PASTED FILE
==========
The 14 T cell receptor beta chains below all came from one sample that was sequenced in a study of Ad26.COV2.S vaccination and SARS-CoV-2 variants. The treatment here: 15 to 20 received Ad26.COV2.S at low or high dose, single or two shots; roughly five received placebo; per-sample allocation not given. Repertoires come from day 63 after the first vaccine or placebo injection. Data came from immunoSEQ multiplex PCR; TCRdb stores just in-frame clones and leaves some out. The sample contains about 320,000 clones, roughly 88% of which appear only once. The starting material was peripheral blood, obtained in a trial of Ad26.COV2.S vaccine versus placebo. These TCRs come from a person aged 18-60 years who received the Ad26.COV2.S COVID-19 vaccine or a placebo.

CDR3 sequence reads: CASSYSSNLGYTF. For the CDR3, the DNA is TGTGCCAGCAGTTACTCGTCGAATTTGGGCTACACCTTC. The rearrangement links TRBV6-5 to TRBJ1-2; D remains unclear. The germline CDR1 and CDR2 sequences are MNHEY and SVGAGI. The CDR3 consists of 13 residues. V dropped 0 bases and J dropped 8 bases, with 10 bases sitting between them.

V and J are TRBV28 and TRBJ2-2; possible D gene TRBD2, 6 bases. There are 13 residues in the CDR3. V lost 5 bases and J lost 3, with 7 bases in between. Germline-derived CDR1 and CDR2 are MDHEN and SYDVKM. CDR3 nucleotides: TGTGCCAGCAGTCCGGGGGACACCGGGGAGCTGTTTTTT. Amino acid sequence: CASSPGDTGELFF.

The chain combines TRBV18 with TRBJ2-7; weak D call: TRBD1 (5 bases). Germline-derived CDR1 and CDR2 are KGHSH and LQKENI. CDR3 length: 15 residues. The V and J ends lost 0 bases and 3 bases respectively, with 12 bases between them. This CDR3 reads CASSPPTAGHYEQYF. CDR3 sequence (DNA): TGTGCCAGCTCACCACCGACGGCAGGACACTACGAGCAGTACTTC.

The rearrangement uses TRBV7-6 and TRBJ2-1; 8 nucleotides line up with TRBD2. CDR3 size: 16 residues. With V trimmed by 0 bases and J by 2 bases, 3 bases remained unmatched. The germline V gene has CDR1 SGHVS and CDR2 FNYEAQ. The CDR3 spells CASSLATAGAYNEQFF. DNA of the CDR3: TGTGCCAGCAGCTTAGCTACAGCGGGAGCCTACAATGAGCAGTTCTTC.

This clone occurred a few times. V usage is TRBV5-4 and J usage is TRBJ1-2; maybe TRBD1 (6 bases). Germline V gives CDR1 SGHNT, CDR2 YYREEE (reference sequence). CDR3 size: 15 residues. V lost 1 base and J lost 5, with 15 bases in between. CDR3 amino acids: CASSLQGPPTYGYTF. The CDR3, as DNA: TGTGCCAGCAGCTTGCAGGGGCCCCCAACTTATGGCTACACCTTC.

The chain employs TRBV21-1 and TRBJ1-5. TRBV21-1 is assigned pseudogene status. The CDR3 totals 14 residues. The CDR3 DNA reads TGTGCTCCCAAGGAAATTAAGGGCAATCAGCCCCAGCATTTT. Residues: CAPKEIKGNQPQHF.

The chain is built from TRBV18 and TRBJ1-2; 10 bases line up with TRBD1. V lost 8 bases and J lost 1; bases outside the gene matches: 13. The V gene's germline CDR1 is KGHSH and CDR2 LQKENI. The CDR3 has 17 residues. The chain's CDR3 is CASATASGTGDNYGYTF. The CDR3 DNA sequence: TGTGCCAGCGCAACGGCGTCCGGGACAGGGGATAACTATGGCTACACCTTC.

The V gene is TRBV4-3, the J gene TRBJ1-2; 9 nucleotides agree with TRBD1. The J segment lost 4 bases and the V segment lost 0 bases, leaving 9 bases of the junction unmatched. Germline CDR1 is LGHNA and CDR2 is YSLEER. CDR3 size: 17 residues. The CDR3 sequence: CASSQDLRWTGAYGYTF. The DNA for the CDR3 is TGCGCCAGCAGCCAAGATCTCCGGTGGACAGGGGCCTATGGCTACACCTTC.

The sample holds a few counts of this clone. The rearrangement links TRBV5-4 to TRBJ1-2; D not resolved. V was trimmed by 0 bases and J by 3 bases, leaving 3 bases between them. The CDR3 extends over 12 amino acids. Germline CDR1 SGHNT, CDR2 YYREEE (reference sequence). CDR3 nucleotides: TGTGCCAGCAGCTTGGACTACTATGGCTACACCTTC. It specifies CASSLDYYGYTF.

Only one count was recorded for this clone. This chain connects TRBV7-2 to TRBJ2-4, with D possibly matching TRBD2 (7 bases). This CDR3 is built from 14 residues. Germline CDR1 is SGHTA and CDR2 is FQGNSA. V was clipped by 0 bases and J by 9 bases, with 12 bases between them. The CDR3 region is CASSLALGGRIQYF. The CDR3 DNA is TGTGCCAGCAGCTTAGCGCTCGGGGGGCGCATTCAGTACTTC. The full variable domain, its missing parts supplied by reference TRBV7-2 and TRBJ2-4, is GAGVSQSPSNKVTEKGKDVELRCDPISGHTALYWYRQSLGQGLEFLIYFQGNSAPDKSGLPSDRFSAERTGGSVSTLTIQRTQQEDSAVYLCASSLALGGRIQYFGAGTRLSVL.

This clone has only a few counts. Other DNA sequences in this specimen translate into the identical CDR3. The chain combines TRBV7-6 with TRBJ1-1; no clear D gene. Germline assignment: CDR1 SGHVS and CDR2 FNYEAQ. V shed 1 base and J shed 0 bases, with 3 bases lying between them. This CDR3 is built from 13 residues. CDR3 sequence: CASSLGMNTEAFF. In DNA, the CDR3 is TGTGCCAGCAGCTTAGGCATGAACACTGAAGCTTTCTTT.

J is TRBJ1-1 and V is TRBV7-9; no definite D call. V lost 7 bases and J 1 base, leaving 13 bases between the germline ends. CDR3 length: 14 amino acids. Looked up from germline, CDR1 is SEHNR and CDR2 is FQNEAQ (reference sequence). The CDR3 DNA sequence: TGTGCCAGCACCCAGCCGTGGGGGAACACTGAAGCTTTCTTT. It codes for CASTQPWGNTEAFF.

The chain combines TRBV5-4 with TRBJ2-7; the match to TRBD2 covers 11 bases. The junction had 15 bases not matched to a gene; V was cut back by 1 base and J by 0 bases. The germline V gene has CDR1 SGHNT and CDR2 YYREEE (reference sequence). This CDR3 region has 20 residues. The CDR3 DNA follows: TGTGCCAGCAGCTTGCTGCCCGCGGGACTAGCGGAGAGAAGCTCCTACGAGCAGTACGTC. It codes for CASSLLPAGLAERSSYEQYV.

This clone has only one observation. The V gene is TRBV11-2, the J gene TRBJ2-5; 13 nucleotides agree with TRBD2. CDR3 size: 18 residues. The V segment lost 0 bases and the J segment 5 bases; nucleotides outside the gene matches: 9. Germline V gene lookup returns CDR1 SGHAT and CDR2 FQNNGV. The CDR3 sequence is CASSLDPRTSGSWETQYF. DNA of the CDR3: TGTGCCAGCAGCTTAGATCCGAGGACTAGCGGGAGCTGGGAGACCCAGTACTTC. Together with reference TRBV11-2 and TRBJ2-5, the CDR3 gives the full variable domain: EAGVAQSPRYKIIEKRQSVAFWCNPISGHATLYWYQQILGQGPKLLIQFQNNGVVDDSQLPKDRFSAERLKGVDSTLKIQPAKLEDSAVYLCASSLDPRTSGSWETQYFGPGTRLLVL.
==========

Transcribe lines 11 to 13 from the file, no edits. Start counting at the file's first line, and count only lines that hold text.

Only one count was recorded for this clone. This chain connects TRBV7-2 to TRBJ2-4, with D possibly matching TRBD2 (7 bases). This CDR3 is built from 14 residues. Germline CDR1 is SGHTA and CDR2 is FQGNSA. V was clipped by 0 bases and J by 9 bases, with 12 bases between them. The CDR3 region is CASSLALGGRIQYF. The CDR3 DNA is TGTGCCAGCAGCTTAGCGCTCGGGGGGCGCATTCAGTACTTC. The full variable domain, its missing parts supplied by reference TRBV7-2 and TRBJ2-4, is GAGVSQSPSNKVTEKGKDVELRCDPISGHTALYWYRQSLGQGLEFLIYFQGNSAPDKSGLPSDRFSAERTGGSVSTLTIQRTQQEDSAVYLCASSLALGGRIQYFGAGTRLSVL.

This clone has only a few counts. Other DNA sequences in this specimen translate into the identical CDR3. The chain combines TRBV7-6 with TRBJ1-1; no clear D gene. Germline assignment: CDR1 SGHVS and CDR2 FNYEAQ. V shed 1 base and J shed 0 bases, with 3 bases lying between them. This CDR3 is built from 13 residues. CDR3 sequence: CASSLGMNTEAFF. In DNA, the CDR3 is TGTGCCAGCAGCTTAGGCATGAACACTGAAGCTTTCTTT.

J is TRBJ1-1 and V is TRBV7-9; no definite D call. V lost 7 bases and J 1 base, leaving 13 bases between the germline ends. CDR3 length: 14 amino acids. Looked up from germline, CDR1 is SEHNR and CDR2 is FQNEAQ (reference sequence). The CDR3 DNA sequence: TGTGCCAGCACCCAGCCGTGGGGGAACACTGAAGCTTTCTTT. It codes for CASTQPWGNTEAFF.